What’s the Difference Between Pansexual and Bisexual?

difference between pansexual and bisexual
The Difference Between Pansexual and BisexualDesign by Yoora Kim

While exploring sexuality, it can be a bit confusing if you’re not completely familiar with the definitions of certain sexual or romantic identities. Sexuality is a spectrum, and there are many labels people use within the LGBTQ+ community. Two well-known terms are pansexual and bisexual, and while the labels have been around for decades, their meanings are still sometimes mixed up.

“Although definitions and understanding can vary based on age, geography, and other factors, bisexuality is often considered to mean attraction to more than one gender, while pansexuality is often considered to mean attraction to people regardless of their gender,” Angela Dallara, Director of Rapid Response and Campaigns at GLAAD, explains.

Here, experts break down these terms and provide a detailed explanation of the difference between pansexuality and bisexuality. Fully understanding these terms is important for not only educating yourself on all of the LGBTQ+ initialisms, but also for raising the visibility of all queer folk who own the pansexual and bisexual label.

What does it mean to be pansexual?

Pansexuality is the sexual or romantic attraction towards people, regardless of their sex or gender. “This term is sometimes specifically used to be inclusive of attraction to individuals across the gender spectrum,” Keygan Miller, Public Training Manager for The Trevor Project, says.

What does it mean to be bisexual?

Bisexuality is the sexual and romantic attraction to more than one gender. “One of the most common definitions of bisexuality originated from author and activist Robyn Ochs,” Dallara says. The description is as follows: “The potential to be attracted — romantically and/or sexually — to people of more than one gender, not necessarily at the same time, not necessarily in the same way, and not necessarily to the same degree.”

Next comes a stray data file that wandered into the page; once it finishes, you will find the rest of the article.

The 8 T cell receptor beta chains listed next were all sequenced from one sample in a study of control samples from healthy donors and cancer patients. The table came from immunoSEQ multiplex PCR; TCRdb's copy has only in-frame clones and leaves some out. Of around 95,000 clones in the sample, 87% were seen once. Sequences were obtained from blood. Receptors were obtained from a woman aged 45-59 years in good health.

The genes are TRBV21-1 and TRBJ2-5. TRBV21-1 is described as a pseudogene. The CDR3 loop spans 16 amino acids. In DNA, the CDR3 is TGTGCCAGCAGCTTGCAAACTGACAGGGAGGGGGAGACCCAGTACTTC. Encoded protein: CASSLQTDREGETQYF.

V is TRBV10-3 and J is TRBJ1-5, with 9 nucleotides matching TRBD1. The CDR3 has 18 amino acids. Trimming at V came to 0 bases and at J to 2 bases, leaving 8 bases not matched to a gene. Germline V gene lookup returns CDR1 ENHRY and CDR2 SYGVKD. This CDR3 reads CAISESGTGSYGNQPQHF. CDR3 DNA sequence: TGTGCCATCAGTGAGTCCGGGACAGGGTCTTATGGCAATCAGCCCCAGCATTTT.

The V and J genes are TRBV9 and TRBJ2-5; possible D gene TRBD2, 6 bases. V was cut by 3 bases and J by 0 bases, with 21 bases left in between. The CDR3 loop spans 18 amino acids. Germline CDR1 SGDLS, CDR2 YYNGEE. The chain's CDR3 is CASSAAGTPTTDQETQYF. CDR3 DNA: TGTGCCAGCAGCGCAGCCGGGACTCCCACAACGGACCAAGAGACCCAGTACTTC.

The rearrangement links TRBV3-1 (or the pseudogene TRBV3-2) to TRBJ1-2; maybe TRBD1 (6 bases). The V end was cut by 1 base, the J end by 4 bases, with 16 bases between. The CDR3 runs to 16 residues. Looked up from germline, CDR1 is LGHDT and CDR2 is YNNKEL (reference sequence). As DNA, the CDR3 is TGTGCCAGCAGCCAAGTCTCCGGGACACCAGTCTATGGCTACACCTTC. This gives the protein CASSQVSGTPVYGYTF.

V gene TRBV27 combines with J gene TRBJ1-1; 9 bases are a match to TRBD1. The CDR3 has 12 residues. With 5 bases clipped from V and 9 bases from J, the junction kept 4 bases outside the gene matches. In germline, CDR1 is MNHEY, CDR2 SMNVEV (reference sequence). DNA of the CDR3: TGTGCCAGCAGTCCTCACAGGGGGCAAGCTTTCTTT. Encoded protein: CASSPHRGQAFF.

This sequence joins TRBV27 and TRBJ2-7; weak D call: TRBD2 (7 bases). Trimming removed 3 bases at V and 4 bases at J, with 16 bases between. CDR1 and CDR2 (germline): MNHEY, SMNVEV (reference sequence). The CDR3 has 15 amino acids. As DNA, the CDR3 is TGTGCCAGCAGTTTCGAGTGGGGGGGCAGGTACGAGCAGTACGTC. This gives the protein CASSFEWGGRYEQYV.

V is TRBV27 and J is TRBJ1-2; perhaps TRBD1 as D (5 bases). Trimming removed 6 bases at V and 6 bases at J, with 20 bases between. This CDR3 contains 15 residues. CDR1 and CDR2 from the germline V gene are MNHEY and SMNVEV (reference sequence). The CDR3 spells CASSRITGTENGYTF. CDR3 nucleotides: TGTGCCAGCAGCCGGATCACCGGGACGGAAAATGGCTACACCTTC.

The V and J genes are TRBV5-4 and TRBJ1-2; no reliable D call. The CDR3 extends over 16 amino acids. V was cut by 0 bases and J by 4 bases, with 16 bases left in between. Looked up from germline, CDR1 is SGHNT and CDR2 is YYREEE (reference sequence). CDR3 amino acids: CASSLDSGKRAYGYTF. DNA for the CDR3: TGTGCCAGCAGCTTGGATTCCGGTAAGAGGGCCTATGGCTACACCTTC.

Miller adds, “Historically framed as being attracted to ‘both’ genders, bisexuality has been reframed as referring to people who are attracted to one’s own and other genders, including those outside the gender binary.”

What is the difference between pansexuality and bisexuality?

The difference really varies based on a person’s definition and understanding of the terms “pansexual” and “bisexual.” Drawing from their basic definitions, bisexuality means sexual, romantic, or emotional attraction to more than one gender, while pansexuality means sexual, romantic, attraction to all, regardless of gender.

“Pansexuality was a response to the fact that bisexuality frequently gets shorthanded to ‘men and women,’ which is not necessarily inclusive of transgender and nonbinary people,” Miller explains. “But really that is an issue of how bisexuality is defined by society, not an issue of the identity being exclusionary.”

How do you know if you’re pansexual or bisexual?

There isn’t one specific list of signs that might indicate that you’re pansexual or bisexual. “People can realize at any point throughout their lives that they are bisexual, pansexual, or another sexual orientation,” Dallara says. “It’s up to every individual to decide if, how, and/or with whom they share who they are and which identity, if any, feels right to them.”

It’s key to note that sexual identities are fluid, and can change over time. The most important thing to remember is that nobody should ever be prescribed or feel limited by a label. Even if you feel like you might fit the label of “bisexual” or “pansexual,” if the term doesn’t feel right for you, that’s OK.

Can you be both pansexual and bisexual?

Yes. But again, it depends on a person’s understanding and definitions of these identities, Miller explains.